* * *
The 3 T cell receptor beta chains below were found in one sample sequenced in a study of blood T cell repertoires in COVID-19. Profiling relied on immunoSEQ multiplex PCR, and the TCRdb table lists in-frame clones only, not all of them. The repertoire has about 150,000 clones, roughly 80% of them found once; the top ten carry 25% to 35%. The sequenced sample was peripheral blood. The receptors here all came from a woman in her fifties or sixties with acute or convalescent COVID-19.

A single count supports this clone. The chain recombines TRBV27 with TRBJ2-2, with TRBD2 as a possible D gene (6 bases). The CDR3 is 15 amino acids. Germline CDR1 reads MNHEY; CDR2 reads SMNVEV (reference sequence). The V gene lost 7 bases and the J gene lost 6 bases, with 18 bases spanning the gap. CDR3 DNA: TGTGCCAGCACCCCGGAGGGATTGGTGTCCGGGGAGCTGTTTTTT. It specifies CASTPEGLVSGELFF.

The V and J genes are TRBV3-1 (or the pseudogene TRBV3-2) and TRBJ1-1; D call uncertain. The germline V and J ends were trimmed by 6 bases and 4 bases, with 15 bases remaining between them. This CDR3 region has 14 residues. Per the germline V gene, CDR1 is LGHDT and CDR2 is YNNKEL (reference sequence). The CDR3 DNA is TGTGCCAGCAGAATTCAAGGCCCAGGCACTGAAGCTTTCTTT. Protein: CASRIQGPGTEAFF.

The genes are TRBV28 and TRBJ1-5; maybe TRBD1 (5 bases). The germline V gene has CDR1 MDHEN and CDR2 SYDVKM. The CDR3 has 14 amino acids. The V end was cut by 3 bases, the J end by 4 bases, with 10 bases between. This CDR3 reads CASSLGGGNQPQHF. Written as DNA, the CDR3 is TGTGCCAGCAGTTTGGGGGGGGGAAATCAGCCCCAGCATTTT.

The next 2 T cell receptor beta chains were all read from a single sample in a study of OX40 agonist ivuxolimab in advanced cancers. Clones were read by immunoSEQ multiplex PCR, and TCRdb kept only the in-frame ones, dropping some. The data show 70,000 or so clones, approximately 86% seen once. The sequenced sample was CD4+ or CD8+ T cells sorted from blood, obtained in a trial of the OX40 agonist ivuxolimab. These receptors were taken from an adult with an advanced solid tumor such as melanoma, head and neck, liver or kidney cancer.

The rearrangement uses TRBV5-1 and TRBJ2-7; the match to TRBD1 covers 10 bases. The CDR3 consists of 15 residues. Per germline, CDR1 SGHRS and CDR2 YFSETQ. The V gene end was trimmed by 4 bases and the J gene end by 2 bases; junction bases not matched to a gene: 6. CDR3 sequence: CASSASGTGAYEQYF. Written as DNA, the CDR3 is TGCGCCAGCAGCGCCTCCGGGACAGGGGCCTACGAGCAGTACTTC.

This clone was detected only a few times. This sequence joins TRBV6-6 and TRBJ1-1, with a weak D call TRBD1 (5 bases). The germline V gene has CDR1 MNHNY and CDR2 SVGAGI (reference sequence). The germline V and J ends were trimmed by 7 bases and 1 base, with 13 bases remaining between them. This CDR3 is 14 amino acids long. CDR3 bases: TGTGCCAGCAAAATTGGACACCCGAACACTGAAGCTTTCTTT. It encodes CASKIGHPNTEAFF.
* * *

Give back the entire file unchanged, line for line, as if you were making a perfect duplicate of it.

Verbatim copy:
The 3 T cell receptor beta chains below were found in one sample sequenced in a study of blood T cell repertoires in COVID-19. Profiling relied on immunoSEQ multiplex PCR, and the TCRdb table lists in-frame clones only, not all of them. The repertoire has about 150,000 clones, roughly 80% of them found once; the top ten carry 25% to 35%. The sequenced sample was peripheral blood. The receptors here all came from a woman in her fifties or sixties with acute or convalescent COVID-19.

A single count supports this clone. The chain recombines TRBV27 with TRBJ2-2, with TRBD2 as a possible D gene (6 bases). The CDR3 is 15 amino acids. Germline CDR1 reads MNHEY; CDR2 reads SMNVEV (reference sequence). The V gene lost 7 bases and the J gene lost 6 bases, with 18 bases spanning the gap. CDR3 DNA: TGTGCCAGCACCCCGGAGGGATTGGTGTCCGGGGAGCTGTTTTTT. It specifies CASTPEGLVSGELFF.

The V and J genes are TRBV3-1 (or the pseudogene TRBV3-2) and TRBJ1-1; D call uncertain. The germline V and J ends were trimmed by 6 bases and 4 bases, with 15 bases remaining between them. This CDR3 region has 14 residues. Per the germline V gene, CDR1 is LGHDT and CDR2 is YNNKEL (reference sequence). The CDR3 DNA is TGTGCCAGCAGAATTCAAGGCCCAGGCACTGAAGCTTTCTTT. Protein: CASRIQGPGTEAFF.

The genes are TRBV28 and TRBJ1-5; maybe TRBD1 (5 bases). The germline V gene has CDR1 MDHEN and CDR2 SYDVKM. The CDR3 has 14 amino acids. The V end was cut by 3 bases, the J end by 4 bases, with 10 bases between. This CDR3 reads CASSLGGGNQPQHF. Written as DNA, the CDR3 is TGTGCCAGCAGTTTGGGGGGGGGAAATCAGCCCCAGCATTTT.

The next 2 T cell receptor beta chains were all read from a single sample in a study of OX40 agonist ivuxolimab in advanced cancers. Clones were read by immunoSEQ multiplex PCR, and TCRdb kept only the in-frame ones, dropping some. The data show 70,000 or so clones, approximately 86% seen once. The sequenced sample was CD4+ or CD8+ T cells sorted from blood, obtained in a trial of the OX40 agonist ivuxolimab. These receptors were taken from an adult with an advanced solid tumor such as melanoma, head and neck, liver or kidney cancer.

The rearrangement uses TRBV5-1 and TRBJ2-7; the match to TRBD1 covers 10 bases. The CDR3 consists of 15 residues. Per germline, CDR1 SGHRS and CDR2 YFSETQ. The V gene end was trimmed by 4 bases and the J gene end by 2 bases; junction bases not matched to a gene: 6. CDR3 sequence: CASSASGTGAYEQYF. Written as DNA, the CDR3 is TGCGCCAGCAGCGCCTCCGGGACAGGGGCCTACGAGCAGTACTTC.

This clone was detected only a few times. This sequence joins TRBV6-6 and TRBJ1-1, with a weak D call TRBD1 (5 bases). The germline V gene has CDR1 MNHNY and CDR2 SVGAGI (reference sequence). The germline V and J ends were trimmed by 7 bases and 1 base, with 13 bases remaining between them. This CDR3 is 14 amino acids long. CDR3 bases: TGTGCCAGCAAAATTGGACACCCGAACACTGAAGCTTTCTTT. It encodes CASKIGHPNTEAFF.